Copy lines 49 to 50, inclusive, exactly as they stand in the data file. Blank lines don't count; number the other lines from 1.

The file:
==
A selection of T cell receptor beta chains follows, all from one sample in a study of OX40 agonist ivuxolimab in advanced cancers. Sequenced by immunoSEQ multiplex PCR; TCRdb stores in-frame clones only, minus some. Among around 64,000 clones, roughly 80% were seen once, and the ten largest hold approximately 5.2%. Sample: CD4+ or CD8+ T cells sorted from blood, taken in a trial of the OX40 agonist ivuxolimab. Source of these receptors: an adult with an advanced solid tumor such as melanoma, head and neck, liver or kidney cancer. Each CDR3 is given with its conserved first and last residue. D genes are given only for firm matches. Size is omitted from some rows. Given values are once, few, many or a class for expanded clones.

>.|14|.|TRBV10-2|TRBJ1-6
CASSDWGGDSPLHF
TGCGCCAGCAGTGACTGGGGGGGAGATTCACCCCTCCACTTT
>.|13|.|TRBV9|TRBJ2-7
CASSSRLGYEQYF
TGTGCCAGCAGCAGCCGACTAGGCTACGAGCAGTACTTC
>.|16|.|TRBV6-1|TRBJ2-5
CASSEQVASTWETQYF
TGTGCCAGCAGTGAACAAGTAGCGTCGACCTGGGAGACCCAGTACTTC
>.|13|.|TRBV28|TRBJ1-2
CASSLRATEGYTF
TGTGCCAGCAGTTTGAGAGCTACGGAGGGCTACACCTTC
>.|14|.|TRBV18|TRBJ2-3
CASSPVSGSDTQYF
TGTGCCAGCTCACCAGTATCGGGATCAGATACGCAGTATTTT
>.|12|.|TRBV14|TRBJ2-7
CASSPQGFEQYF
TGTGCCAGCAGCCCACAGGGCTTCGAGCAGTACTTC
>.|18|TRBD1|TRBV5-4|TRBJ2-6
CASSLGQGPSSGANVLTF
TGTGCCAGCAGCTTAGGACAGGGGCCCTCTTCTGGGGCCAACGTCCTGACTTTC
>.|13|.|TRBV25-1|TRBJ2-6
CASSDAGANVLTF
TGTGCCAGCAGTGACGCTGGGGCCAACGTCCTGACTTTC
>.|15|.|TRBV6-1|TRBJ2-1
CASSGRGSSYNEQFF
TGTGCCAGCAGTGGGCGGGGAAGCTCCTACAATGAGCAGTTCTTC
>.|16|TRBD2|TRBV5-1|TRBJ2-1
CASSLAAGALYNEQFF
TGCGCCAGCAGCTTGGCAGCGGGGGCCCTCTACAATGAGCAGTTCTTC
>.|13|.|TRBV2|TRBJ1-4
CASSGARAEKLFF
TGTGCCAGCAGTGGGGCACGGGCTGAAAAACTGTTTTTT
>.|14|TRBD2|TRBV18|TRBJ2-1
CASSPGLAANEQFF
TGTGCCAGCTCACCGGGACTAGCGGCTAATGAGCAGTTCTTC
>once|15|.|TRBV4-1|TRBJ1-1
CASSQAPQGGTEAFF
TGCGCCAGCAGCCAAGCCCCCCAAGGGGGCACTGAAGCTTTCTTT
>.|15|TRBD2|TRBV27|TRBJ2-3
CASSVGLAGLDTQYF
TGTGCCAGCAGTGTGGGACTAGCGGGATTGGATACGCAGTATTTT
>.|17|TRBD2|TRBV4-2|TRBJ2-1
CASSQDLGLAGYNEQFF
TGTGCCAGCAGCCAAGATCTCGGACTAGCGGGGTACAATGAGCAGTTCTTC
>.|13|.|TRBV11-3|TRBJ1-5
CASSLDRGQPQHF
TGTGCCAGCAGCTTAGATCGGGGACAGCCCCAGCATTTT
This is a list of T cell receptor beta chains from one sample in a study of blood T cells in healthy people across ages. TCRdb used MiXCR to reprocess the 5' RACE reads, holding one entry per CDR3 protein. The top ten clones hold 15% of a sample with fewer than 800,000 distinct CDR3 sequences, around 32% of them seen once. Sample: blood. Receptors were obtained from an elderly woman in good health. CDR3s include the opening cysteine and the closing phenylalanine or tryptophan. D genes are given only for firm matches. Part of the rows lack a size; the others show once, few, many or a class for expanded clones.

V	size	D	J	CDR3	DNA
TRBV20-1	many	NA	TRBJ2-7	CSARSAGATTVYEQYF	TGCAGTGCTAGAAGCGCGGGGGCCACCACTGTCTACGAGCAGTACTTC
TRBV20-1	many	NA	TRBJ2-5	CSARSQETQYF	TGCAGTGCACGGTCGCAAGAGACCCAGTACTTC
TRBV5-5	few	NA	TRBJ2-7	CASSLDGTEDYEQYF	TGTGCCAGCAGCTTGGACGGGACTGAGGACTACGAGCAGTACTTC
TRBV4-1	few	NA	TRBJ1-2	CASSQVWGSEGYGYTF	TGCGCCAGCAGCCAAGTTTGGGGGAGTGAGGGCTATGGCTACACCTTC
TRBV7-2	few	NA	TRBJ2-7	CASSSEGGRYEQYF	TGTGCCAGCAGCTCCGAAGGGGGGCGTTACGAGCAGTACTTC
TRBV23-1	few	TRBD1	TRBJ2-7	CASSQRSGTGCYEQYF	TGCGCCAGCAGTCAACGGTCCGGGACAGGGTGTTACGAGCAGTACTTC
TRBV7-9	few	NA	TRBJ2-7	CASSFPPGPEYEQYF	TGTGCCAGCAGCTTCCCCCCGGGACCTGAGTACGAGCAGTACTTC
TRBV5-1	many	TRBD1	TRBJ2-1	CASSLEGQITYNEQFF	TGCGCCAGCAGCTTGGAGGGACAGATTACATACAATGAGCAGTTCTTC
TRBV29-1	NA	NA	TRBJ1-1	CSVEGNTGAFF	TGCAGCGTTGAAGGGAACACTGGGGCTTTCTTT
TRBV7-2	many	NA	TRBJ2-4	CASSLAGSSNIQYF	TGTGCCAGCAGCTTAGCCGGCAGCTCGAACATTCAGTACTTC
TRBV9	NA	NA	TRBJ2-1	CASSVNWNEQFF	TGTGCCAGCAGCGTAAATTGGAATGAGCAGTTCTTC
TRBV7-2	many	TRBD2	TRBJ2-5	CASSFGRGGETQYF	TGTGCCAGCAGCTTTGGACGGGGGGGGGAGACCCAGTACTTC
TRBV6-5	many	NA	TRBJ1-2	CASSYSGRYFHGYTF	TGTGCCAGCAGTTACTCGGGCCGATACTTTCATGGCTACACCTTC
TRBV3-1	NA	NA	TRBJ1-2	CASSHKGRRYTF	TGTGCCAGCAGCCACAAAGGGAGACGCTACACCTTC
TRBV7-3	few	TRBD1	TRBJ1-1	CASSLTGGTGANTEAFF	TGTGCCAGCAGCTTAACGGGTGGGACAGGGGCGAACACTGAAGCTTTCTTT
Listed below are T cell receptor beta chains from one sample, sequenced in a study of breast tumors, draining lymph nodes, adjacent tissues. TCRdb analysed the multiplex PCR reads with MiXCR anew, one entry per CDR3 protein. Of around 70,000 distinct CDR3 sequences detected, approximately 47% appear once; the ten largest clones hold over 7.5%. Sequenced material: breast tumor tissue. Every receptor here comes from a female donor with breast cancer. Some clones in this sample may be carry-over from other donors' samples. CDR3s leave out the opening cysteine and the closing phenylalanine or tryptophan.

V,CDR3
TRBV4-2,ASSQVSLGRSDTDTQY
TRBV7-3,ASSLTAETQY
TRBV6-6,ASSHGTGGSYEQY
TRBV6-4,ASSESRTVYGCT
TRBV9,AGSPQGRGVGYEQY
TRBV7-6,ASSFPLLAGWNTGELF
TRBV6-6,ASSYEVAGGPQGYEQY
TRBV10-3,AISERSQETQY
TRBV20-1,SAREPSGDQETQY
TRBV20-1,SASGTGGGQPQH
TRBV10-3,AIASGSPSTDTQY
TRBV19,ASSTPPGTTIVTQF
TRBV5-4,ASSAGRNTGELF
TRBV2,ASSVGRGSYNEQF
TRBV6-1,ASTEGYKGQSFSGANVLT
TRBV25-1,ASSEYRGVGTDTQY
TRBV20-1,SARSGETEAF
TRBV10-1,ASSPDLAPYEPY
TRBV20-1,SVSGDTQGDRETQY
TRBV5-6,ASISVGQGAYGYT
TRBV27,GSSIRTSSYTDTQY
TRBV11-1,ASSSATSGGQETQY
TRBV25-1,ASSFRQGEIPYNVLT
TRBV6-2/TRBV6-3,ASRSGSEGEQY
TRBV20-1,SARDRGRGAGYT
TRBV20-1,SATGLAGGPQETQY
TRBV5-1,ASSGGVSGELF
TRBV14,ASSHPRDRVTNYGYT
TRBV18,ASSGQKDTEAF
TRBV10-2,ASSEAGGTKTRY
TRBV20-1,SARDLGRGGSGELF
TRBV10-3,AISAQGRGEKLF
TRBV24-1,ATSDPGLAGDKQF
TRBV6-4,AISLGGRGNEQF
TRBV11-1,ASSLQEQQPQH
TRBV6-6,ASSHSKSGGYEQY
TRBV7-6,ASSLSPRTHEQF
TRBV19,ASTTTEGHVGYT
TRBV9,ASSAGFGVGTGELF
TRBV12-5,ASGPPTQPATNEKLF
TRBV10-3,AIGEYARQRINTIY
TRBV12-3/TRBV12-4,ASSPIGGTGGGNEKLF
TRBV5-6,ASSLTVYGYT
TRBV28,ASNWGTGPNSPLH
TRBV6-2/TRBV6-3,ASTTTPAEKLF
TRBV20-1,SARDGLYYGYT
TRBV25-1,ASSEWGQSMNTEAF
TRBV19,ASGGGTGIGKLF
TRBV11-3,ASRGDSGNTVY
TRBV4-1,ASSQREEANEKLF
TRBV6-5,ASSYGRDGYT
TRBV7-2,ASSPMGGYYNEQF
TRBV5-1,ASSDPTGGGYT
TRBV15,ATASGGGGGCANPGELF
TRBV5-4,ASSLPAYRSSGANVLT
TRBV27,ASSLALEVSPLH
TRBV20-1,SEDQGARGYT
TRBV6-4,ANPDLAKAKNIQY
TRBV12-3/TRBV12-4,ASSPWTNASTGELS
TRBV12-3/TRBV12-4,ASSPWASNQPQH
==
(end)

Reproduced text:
TGTGCCAGCAGCTTAGATCGGGGACAGCCCCAGCATTTT
This is a list of T cell receptor beta chains from one sample in a study of blood T cells in healthy people across ages. TCRdb used MiXCR to reprocess the 5' RACE reads, holding one entry per CDR3 protein. The top ten clones hold 15% of a sample with fewer than 800,000 distinct CDR3 sequences, around 32% of them seen once. Sample: blood. Receptors were obtained from an elderly woman in good health. CDR3s include the opening cysteine and the closing phenylalanine or tryptophan. D genes are given only for firm matches. Part of the rows lack a size; the others show once, few, many or a class for expanded clones.